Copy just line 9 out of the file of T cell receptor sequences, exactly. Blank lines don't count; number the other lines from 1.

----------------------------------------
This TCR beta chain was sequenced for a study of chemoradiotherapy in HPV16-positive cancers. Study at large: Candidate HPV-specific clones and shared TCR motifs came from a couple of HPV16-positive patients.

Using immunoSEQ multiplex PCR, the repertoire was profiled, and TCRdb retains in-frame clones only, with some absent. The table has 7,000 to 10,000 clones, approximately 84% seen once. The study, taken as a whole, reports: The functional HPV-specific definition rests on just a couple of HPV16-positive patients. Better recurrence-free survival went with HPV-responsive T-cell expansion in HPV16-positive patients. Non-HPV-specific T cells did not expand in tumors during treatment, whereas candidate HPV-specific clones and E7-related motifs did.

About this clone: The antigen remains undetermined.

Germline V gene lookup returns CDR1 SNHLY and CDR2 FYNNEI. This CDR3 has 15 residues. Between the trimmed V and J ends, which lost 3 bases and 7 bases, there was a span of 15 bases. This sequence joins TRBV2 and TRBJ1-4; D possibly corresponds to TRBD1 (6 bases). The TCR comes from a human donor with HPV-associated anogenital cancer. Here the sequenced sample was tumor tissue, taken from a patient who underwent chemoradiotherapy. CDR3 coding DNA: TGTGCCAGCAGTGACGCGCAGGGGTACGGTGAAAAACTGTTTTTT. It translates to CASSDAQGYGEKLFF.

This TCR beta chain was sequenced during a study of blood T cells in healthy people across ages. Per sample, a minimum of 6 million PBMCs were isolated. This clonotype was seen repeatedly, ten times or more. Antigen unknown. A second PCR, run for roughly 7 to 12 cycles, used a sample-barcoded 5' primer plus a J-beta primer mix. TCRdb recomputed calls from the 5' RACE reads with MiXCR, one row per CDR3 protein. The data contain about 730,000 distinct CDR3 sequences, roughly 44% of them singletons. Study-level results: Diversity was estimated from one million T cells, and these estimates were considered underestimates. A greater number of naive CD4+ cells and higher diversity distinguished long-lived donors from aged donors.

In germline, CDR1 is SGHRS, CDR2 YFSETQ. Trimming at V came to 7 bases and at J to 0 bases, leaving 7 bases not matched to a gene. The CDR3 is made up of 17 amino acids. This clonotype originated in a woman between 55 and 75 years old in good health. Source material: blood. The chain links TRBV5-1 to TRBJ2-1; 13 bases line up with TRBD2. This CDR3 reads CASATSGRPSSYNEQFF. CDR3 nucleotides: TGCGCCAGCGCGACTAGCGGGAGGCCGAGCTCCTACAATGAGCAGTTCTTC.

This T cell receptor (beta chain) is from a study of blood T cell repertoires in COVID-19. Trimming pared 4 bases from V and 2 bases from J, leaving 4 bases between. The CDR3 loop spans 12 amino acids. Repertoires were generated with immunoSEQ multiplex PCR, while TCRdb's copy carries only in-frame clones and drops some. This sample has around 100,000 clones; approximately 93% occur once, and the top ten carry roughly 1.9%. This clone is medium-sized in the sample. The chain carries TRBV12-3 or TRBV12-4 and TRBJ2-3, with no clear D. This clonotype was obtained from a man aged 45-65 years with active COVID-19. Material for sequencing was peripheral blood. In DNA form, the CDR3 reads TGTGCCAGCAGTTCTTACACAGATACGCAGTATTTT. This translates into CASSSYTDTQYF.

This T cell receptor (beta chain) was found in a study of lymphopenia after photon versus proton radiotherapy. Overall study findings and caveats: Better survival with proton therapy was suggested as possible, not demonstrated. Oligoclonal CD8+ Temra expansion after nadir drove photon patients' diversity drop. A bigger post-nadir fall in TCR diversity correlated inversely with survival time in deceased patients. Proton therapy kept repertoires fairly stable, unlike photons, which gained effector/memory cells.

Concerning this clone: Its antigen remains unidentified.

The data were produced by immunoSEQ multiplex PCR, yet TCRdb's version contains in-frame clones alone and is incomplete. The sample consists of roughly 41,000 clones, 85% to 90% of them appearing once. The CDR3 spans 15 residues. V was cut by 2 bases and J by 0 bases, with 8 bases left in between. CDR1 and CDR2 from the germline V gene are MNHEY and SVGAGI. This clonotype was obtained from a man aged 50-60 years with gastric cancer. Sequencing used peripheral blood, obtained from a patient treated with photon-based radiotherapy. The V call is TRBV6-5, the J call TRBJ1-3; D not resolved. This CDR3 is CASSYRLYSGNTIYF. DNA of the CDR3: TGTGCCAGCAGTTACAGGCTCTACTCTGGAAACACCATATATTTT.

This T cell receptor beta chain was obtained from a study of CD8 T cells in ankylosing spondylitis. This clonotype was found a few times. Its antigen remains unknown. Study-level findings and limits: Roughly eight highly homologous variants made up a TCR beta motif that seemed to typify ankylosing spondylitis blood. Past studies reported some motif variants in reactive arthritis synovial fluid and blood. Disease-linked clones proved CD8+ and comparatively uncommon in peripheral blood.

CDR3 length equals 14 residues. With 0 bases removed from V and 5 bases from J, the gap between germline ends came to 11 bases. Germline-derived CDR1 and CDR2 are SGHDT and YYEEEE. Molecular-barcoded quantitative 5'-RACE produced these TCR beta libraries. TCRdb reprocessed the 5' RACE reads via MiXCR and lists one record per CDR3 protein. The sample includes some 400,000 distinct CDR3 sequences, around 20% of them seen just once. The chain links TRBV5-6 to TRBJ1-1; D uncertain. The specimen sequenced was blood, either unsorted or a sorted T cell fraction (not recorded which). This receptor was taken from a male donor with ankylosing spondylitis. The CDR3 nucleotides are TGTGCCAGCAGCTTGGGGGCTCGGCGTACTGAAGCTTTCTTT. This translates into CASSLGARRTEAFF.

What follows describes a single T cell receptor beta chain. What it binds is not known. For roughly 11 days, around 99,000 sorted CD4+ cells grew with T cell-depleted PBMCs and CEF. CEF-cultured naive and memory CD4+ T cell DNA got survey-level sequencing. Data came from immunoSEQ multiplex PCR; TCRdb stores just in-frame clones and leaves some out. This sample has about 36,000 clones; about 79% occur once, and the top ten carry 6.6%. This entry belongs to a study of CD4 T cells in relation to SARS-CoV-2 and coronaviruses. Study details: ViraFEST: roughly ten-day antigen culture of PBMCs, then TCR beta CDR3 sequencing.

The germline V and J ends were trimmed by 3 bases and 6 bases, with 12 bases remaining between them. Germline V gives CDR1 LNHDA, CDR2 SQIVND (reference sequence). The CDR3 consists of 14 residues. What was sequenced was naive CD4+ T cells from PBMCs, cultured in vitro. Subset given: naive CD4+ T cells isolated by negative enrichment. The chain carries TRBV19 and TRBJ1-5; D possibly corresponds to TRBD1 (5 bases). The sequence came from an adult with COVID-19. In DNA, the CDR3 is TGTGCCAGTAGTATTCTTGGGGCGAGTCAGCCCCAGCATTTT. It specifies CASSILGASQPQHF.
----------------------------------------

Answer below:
Concerning this clone: Its antigen remains unidentified.